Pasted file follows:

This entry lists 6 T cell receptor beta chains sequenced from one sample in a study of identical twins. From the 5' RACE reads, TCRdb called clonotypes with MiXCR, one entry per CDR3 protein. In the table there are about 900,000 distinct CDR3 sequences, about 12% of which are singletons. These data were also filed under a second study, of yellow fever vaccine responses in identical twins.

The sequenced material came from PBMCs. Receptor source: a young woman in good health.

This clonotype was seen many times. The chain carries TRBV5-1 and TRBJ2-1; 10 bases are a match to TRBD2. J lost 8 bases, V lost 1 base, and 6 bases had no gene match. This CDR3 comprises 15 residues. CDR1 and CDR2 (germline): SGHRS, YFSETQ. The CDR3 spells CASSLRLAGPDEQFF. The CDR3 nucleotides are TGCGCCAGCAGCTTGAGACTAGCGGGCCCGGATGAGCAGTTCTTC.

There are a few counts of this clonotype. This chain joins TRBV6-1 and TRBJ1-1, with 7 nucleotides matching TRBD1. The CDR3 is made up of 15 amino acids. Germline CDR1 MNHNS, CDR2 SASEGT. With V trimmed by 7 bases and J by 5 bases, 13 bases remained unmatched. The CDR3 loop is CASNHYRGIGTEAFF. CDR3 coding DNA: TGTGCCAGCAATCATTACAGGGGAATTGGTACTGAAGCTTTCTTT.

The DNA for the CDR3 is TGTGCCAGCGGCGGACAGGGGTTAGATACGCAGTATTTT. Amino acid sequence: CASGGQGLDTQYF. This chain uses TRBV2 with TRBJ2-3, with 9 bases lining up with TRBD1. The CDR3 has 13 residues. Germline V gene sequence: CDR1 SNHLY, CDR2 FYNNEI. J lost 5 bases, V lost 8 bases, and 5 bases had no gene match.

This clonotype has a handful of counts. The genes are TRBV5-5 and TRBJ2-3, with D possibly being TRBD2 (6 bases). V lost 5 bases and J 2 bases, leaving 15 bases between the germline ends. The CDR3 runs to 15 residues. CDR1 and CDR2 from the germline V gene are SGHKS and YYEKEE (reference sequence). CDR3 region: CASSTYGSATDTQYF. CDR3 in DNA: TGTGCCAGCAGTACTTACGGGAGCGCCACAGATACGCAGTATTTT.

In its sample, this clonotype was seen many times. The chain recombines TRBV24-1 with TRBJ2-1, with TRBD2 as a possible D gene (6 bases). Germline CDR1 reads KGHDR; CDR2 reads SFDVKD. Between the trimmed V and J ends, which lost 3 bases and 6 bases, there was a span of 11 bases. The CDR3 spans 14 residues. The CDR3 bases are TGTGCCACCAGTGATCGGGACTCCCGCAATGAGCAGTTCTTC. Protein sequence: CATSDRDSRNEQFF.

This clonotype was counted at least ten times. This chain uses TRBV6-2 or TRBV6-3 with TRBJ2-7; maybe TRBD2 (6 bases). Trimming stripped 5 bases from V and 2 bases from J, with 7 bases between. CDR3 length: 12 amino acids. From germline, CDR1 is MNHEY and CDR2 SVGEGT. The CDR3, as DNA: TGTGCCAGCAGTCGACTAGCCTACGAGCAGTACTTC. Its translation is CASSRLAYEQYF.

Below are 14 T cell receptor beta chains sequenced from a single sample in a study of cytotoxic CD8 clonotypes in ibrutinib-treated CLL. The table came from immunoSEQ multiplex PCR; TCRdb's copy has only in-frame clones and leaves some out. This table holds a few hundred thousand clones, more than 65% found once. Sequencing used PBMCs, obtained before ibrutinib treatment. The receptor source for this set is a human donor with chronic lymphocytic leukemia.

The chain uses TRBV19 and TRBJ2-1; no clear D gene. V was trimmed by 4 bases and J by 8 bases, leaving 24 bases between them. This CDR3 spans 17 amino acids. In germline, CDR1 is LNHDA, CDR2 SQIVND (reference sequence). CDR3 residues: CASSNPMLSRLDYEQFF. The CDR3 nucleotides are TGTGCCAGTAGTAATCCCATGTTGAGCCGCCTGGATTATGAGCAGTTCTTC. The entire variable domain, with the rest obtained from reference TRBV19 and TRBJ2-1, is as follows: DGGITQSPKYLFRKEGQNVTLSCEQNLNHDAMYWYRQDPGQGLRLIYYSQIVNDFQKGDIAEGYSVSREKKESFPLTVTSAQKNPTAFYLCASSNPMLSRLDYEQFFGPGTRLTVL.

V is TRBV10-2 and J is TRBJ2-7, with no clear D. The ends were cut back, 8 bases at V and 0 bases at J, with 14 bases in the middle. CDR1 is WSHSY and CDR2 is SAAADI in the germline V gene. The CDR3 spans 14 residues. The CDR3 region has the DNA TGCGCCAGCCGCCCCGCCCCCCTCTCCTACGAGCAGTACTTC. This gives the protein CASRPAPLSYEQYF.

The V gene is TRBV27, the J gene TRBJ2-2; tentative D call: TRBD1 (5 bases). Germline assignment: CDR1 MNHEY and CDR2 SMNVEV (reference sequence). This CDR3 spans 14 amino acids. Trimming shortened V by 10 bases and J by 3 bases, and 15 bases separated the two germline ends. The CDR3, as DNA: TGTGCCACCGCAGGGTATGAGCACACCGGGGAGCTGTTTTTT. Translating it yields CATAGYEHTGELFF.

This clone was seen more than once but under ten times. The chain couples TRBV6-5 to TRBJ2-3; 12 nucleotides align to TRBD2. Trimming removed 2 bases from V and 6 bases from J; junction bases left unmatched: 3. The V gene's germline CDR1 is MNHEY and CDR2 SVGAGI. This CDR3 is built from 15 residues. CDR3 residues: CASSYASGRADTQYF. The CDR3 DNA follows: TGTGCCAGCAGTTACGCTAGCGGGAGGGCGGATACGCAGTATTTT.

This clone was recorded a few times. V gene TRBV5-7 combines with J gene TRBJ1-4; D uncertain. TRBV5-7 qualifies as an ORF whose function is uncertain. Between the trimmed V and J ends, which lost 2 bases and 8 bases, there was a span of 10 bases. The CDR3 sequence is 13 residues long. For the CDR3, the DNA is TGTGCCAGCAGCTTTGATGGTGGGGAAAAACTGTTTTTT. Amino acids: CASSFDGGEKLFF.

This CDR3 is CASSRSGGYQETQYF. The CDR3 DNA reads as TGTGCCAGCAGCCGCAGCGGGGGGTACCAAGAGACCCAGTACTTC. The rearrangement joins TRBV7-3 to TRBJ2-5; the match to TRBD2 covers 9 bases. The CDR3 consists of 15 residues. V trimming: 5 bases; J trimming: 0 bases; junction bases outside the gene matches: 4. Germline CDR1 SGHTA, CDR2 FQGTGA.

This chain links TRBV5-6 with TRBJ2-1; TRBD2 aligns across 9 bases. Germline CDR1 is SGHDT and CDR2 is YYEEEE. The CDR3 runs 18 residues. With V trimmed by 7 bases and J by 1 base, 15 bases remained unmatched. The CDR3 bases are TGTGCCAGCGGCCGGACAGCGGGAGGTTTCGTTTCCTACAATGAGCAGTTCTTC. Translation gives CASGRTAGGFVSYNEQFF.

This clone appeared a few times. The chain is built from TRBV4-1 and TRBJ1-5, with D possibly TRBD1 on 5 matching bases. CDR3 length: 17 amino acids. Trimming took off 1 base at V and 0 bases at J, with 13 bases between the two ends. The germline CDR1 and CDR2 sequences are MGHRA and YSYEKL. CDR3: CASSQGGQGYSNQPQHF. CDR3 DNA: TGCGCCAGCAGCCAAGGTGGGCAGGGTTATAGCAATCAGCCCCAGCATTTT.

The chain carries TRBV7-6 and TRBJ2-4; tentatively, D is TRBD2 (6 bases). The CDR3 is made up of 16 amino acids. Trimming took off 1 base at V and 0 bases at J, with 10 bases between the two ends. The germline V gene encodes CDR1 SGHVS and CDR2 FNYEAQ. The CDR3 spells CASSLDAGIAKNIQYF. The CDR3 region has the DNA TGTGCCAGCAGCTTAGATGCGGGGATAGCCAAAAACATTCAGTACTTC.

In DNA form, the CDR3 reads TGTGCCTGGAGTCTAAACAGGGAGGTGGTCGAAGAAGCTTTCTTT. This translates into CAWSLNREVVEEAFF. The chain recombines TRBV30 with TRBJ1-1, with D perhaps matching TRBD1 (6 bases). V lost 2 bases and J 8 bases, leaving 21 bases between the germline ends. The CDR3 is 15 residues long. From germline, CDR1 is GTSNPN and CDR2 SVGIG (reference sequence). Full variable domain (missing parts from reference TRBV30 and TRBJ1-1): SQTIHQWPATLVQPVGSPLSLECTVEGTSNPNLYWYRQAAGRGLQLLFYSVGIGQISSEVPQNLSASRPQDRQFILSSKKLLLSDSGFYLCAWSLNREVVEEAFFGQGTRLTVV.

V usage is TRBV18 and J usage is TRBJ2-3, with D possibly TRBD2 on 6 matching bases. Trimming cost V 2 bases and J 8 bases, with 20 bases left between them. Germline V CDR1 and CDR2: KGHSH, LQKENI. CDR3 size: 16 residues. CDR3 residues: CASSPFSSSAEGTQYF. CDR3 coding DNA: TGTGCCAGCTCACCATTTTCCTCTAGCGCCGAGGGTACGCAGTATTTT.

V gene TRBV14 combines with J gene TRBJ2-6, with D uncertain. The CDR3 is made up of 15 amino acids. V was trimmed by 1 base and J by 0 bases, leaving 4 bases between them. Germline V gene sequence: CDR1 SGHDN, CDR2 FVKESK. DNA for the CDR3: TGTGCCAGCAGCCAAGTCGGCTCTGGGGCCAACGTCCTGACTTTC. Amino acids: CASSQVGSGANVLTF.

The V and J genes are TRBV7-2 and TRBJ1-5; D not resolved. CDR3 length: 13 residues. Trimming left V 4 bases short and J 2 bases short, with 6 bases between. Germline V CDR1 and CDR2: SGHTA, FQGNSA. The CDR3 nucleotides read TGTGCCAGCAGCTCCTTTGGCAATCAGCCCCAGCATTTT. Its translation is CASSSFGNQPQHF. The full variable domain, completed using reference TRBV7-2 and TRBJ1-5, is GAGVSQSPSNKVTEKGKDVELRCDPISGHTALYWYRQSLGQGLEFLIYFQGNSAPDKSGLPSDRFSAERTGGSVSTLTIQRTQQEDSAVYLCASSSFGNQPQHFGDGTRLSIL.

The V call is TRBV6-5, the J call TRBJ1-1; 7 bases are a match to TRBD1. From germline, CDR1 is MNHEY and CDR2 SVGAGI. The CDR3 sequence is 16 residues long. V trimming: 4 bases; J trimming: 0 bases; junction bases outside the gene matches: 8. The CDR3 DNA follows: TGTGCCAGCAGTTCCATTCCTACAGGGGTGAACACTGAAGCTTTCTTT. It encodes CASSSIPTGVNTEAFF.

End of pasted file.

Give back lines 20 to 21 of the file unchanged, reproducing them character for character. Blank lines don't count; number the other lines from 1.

V usage is TRBV18 and J usage is TRBJ2-3, with D possibly TRBD2 on 6 matching bases. Trimming cost V 2 bases and J 8 bases, with 20 bases left between them. Germline V CDR1 and CDR2: KGHSH, LQKENI. CDR3 size: 16 residues. CDR3 residues: CASSPFSSSAEGTQYF. CDR3 coding DNA: TGTGCCAGCTCACCATTTTCCTCTAGCGCCGAGGGTACGCAGTATTTT.

V gene TRBV14 combines with J gene TRBJ2-6, with D uncertain. The CDR3 is made up of 15 amino acids. V was trimmed by 1 base and J by 0 bases, leaving 4 bases between them. Germline V gene sequence: CDR1 SGHDN, CDR2 FVKESK. DNA for the CDR3: TGTGCCAGCAGCCAAGTCGGCTCTGGGGCCAACGTCCTGACTTTC. Amino acids: CASSQVGSGANVLTF.